The American Idiot‘s and Viva La Vada‘s of this world are hard to ignore, but anyone can like them and it not be anything unusual. What is truly great about music is when you find that album you didn’t know was coming out, even if you spend time now and again picking apart the unreleased album page on Wikipedia (which tend to be a pretty reliable source of release info by-the-by), you can often suddenly notice an album which has been released completely under your radar.
These hidden gems are what make music great, and my latest discovery was Story of the Years new release ‘The Constant‘. While I was eagerly anticipating Alkaline Trio’s new release (This Addiction, which sadly falls well short of the greatness they achieved on From Here to Infirmary), I came across this furious mix of melody and energy.
The album opens with the slightly grating sound of an old children’s roundabout, with the sound of children playing in the background before the children themselves begin the intro with chilling choral vocal “Don’t take this world away from me” before the main riff kicks in.
As well as ‘The Children Sing‘ other stand-out tracks include the distinctly Lostprophets-ish ‘The Dream is Over’, which boasts an impressive guitar solo section, and the anthemic ‘I’m Alive’, a dedication to a disaffected youth which remains ever-present but never over-bearing throughout the album.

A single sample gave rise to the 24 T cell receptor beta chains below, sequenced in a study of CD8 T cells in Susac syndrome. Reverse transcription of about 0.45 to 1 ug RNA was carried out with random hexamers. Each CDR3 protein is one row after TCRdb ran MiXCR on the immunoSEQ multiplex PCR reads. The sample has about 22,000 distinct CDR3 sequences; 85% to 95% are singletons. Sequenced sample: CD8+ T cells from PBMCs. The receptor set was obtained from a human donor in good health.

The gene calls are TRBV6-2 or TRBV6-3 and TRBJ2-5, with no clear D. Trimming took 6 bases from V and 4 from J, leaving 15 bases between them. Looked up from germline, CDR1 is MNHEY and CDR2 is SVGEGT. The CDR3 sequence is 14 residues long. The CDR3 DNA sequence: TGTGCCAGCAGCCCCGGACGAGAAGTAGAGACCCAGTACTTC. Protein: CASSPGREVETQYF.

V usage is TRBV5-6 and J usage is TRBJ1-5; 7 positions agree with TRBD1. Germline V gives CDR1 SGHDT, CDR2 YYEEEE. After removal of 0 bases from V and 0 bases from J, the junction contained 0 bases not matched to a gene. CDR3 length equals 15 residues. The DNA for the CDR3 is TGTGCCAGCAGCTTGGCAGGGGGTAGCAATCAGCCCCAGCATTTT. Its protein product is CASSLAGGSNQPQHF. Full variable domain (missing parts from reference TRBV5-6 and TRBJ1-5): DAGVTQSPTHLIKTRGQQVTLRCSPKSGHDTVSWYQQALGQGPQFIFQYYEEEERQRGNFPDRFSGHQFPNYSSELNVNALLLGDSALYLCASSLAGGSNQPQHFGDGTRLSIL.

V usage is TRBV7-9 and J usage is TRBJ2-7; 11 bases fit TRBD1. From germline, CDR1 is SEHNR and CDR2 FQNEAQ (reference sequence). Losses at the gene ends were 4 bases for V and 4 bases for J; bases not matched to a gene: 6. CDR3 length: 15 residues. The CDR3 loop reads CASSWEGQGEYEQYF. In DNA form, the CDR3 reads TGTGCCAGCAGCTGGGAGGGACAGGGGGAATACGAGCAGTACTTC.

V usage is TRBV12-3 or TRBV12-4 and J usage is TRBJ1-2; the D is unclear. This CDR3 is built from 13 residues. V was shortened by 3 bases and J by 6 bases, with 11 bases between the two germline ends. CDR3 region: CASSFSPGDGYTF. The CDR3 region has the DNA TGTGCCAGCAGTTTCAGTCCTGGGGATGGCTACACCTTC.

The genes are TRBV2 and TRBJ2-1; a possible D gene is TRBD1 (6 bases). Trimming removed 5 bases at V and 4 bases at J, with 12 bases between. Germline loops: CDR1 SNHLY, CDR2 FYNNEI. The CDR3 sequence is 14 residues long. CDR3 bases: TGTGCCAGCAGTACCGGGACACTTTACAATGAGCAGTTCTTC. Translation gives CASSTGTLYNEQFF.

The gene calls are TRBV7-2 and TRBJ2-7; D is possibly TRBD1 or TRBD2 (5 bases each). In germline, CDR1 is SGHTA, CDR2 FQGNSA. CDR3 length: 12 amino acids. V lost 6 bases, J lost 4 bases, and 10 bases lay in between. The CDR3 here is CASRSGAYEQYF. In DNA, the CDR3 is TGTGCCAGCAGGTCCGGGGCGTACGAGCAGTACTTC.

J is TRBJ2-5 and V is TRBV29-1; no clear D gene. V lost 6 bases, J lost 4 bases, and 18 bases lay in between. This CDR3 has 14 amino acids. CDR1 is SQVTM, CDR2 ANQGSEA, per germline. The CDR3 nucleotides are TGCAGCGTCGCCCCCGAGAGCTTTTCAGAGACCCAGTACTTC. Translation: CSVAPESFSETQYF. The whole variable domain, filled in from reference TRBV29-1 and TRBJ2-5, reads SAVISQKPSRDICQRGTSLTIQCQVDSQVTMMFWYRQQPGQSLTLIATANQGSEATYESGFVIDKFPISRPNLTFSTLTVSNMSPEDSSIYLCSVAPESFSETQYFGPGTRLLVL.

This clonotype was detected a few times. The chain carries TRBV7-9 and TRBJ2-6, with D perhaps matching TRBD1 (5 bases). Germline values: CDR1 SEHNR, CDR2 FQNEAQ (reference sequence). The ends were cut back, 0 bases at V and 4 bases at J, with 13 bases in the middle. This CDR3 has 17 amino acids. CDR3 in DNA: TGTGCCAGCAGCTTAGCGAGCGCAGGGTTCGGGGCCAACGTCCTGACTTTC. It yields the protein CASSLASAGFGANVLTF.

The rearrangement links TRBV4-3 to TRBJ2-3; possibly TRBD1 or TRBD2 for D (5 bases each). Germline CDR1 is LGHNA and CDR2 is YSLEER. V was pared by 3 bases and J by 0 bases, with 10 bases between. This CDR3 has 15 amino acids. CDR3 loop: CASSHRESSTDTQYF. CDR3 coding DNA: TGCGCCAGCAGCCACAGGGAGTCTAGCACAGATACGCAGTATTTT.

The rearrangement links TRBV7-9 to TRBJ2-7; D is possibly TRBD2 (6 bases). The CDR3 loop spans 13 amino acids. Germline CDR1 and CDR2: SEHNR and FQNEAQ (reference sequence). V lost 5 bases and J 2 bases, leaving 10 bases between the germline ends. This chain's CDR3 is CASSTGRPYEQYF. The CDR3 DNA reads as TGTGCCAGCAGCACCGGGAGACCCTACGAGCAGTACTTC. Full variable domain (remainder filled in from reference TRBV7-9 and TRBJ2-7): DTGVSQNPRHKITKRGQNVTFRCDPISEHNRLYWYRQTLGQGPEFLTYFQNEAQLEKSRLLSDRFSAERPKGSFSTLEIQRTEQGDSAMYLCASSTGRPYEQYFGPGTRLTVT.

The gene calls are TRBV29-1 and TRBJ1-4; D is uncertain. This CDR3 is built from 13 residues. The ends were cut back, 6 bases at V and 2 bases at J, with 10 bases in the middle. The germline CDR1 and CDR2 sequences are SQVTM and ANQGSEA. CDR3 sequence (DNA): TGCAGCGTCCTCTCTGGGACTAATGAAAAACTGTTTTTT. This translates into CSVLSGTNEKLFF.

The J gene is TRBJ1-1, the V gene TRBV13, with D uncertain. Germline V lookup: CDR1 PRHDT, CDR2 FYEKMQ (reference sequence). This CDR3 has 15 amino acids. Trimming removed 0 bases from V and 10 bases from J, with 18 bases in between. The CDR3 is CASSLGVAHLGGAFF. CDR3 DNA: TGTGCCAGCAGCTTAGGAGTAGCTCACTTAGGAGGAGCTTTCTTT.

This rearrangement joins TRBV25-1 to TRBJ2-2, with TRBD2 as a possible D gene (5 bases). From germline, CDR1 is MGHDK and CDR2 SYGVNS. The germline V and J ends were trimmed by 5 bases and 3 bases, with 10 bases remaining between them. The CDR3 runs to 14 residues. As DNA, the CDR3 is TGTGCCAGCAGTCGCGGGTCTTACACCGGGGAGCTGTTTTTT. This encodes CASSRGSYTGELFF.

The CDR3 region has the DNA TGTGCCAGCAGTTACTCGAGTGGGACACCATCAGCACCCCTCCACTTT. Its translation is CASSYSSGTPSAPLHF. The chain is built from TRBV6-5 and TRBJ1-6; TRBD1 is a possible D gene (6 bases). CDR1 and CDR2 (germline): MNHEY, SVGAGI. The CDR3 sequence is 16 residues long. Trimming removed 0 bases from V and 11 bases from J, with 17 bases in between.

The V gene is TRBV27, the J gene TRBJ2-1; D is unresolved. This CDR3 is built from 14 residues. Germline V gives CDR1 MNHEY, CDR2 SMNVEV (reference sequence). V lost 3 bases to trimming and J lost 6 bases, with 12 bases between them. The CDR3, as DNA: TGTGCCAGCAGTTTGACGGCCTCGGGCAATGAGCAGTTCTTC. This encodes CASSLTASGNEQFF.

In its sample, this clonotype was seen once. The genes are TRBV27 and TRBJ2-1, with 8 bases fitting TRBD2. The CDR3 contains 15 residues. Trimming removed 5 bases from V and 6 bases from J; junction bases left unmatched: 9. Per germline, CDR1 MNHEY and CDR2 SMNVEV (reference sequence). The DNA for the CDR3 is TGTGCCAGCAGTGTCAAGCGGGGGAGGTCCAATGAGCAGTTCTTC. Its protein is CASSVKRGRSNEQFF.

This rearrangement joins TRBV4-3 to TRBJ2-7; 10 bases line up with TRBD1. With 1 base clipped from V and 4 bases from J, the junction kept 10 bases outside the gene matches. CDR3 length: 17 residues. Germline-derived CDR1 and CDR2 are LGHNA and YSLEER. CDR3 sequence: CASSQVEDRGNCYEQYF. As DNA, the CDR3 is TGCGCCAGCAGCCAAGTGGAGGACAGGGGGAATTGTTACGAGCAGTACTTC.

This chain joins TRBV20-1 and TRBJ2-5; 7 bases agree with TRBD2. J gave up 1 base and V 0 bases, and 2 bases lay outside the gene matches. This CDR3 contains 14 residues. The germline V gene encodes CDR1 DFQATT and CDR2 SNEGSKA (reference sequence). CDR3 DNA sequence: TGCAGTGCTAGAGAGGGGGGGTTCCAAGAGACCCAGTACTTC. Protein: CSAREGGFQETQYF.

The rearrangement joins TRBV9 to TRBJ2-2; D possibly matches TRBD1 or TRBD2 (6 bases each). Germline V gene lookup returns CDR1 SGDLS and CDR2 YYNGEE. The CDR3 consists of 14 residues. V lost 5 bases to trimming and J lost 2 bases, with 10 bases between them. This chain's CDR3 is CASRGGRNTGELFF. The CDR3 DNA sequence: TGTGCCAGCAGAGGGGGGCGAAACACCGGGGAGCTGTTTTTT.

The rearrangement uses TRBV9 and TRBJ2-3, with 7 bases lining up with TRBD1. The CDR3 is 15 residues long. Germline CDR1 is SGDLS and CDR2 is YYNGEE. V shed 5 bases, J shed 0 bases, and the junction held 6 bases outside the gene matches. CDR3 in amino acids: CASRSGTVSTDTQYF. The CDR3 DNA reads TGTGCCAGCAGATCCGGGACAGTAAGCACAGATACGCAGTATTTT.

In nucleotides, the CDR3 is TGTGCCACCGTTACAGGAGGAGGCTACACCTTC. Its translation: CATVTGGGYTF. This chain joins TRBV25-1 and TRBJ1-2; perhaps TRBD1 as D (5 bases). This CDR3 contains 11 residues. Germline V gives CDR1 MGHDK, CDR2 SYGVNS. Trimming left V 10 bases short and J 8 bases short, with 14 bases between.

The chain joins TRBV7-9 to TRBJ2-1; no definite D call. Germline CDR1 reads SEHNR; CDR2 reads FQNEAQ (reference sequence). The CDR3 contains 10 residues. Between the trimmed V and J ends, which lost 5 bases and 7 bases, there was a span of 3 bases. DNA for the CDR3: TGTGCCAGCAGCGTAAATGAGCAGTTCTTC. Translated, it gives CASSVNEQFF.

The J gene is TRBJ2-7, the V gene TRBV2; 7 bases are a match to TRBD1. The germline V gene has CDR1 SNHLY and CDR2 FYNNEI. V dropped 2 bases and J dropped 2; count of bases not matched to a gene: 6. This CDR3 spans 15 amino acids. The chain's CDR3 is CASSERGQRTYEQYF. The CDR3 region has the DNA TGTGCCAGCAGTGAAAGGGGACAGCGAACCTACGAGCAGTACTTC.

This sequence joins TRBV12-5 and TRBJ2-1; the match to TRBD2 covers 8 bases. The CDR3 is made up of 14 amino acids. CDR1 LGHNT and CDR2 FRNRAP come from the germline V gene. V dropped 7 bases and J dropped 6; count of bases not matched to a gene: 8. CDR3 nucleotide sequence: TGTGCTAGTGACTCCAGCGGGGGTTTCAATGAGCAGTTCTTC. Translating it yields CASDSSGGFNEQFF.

Despite being a very ‘punk rock’ record, the band calm down for a few tracks in the middle, notably the strangely harmonic ‘Holding on to You’, giving some welcome variety, something quite uncommon on this type of album. In stark contrast to that is the angry ‘Won Threw Ate’, which shows off the screamier side of the bands range, but is just restrained enough to mean it doesn’t stray too far from the general sound of ‘The Constant’ as a whole.
Story of The Year, who have been around since 1995, are never a band who will take the UK charts by storm, and nor should they, but they have pulled the experience of their previous three albums into making this latest effort, and it really pays off. The songs are more ambitious musically, but not unnecessarily complex, and the album holds together incredibly well, particularly important with a name like ‘The Constant‘.
While you may dismiss them as another one of the ‘shouty american rock’ crowd, that would be a mistake, since this album shows a respectable range and draws on various influences to create songs which at times are alike to Rise Against, Nickelback and even Simple Plan, which is no bad thing.
Verdict: Undeniably catchy and well thought out, an essential addition to any modern alternative music collection.
James Michael Parry